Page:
How to Avoid Costly Contractor Teaming Agreement Mistakes in a Bid Protest

teaming agreement requirementsWhen submitting a government proposal, you may choose to submit a contractor teaming agreement to show evidence of relationships with another subcontractor. Yet, a question arises in a bid protest whether your teaming agreements were sufficiently evaluated by the Source Selection Authority (SSA).  Drafting proper teaming agreements is obviously a critical question.

Things to Consider for Bid Protests: The first question when challenging an adverse decision in a bid protest is whether the solicitation had specific teaming agreement requirements.

Second, you must ask whether the solicitation further stated that the contractor teaming agreement was required as proof of a commitment from the teaming partner.

If the answer to both of those questions is yes, then there are some uphill battles for you to fight.

Submitting Properly Executed Federal Teaming Agreements

If you are partnered with other companies, you must submit signed teaming agreements at the time final proposals are submitted. Under these circumstances, you cannot submit teaming agreements that any court can construe as a preliminary agreement. It may not be deemed enforceable.

  • Many government contractors submit their own version of a teaming agreement, only to find out later that the SSA does not recognize it as meeting the solicitation requirements or SBA regulations.

Therefore, filing a bid protest challenging the acceptability of your ‘teaming agreements’ may not help you. If your teaming agreement is not signed, or if there is language of potential relationship, you may be in trouble. The Federal Circuit Court has made this clear in its ruling of LaSalle Partners v. United States, 48 Fed. Cl. 797, 804-05 (2001).

Contractor Teaming Agreement Requirements – Wording is Critical

As a government contractor, drafting contractort teaming agreements using the words “good faith to enter into the contract if awarded” will be looked at as non-binding.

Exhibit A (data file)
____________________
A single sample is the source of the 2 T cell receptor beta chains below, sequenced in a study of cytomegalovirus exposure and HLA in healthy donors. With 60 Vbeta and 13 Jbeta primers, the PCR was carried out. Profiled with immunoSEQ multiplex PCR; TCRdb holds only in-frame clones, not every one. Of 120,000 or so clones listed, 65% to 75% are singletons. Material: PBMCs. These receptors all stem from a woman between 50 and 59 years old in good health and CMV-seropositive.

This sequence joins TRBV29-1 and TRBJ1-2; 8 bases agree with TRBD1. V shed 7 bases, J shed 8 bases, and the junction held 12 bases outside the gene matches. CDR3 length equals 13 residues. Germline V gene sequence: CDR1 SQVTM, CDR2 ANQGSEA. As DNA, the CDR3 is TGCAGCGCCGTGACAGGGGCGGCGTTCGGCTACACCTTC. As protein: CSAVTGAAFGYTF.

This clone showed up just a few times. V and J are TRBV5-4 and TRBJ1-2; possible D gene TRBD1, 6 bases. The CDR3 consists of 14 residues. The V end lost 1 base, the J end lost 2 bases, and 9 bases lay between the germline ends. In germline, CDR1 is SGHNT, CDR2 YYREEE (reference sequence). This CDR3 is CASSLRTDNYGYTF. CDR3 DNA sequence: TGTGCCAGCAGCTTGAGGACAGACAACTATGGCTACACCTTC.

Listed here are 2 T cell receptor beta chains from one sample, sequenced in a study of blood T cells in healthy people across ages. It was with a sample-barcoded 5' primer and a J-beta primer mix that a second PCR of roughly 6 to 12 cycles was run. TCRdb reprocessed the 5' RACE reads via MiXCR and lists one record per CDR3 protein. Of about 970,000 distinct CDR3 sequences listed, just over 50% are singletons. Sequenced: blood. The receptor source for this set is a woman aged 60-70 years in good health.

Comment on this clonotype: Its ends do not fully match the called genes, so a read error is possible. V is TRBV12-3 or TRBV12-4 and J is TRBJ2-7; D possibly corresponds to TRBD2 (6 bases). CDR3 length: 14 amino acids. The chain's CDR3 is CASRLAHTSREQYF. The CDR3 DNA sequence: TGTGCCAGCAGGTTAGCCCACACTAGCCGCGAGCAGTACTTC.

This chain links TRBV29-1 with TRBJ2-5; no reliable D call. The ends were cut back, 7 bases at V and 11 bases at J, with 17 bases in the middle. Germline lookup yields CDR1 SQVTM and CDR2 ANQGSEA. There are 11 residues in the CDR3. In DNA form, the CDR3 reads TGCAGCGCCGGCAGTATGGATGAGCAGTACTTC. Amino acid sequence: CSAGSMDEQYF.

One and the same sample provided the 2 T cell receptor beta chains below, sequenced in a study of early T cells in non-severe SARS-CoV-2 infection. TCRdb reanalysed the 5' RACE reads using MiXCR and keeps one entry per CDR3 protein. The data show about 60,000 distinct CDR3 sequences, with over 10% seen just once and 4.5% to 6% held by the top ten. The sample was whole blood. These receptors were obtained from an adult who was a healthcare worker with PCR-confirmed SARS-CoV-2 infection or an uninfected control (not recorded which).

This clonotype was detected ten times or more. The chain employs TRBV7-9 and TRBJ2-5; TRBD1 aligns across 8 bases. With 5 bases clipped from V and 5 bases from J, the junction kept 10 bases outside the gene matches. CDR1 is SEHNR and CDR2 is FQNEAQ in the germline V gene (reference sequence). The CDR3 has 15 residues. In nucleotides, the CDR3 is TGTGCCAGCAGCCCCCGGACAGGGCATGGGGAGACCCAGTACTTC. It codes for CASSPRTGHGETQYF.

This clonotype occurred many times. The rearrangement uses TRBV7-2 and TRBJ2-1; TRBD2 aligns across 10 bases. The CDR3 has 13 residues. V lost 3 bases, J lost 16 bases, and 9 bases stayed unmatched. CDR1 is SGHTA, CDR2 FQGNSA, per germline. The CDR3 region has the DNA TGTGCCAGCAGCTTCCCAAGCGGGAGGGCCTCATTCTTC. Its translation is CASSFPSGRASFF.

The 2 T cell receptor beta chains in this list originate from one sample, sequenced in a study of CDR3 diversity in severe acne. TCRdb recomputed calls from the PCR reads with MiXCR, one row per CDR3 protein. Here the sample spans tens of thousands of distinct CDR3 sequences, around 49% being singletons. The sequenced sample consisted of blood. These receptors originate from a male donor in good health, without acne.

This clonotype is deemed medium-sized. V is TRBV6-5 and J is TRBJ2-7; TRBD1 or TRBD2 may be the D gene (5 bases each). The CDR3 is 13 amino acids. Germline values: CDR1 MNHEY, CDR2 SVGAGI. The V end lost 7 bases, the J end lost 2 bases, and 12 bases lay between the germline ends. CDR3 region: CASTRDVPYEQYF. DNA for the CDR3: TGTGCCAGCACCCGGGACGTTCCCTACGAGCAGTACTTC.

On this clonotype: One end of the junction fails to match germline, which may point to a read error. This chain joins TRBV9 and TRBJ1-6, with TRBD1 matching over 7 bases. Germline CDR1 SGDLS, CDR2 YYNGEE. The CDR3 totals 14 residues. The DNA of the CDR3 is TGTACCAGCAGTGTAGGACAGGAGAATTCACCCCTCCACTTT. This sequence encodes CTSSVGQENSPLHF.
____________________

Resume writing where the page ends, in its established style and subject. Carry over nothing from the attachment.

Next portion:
The legal question is whether a signed teaming agreement constitutes an enforceable contract. The following two cases confuse matters even worse when challenging the question in a bid protest.

In Cyberlock Consulting, Inc. v. Info. Experts, Inc., the U.S. District Court for the Eastern District of Virginia found a teaming agreement between two contractors unenforceable under Virginia law given the wording; the agreement included future transactions which the court found to be an agreement to agree, rather than a binding contract. The court confirmed what other state and Federal courts have decided about a teaming agreement.

In 2013, the Fifth Circuit in X Technologies, Inc. v. Marvin Test Sys., Inc., confirmed that exclusivity in a teaming agreement is enforceable to recover damages.

What are Your Chances of Winning in a Bid Protest?

When your teaming agreement is challenged in a bid protest, the agency’s decision about language containing “good faith efforts to contract” can cause two problems.

First, will a court disturb the agency’s solicitation requirement of a signed teaming agreement as proof of a binding relationship? Even if the answer is yes, then the second question becomes when did you file the protest? Arguably, you should have filed the protest before bid closing.

 By arguing the Cyberlock Consulting case above, you may still not prevail on a pre-award protest because the result is that signed teaming agreements have no impact on the agency’s ability to evaluate because there is no binding relationship.

Although the agency has a right to want to see a teaming agreement, your only hope is to discuss the issue “of proof of a binding relationship” for Cyberlock to help you.

The logical approach using the X Technologies, Inc. v. Marvin Test Sys., Inc. is to use exclusivity language in your teaming agreement.

What makes up acceptable teaming agreements depends on the solicitation’s stated requirements. It is your responsibility to show that your proposal writing efforts meet the agency’s solicitation’s mandatory teaming agreement requirements to be technically acceptable.

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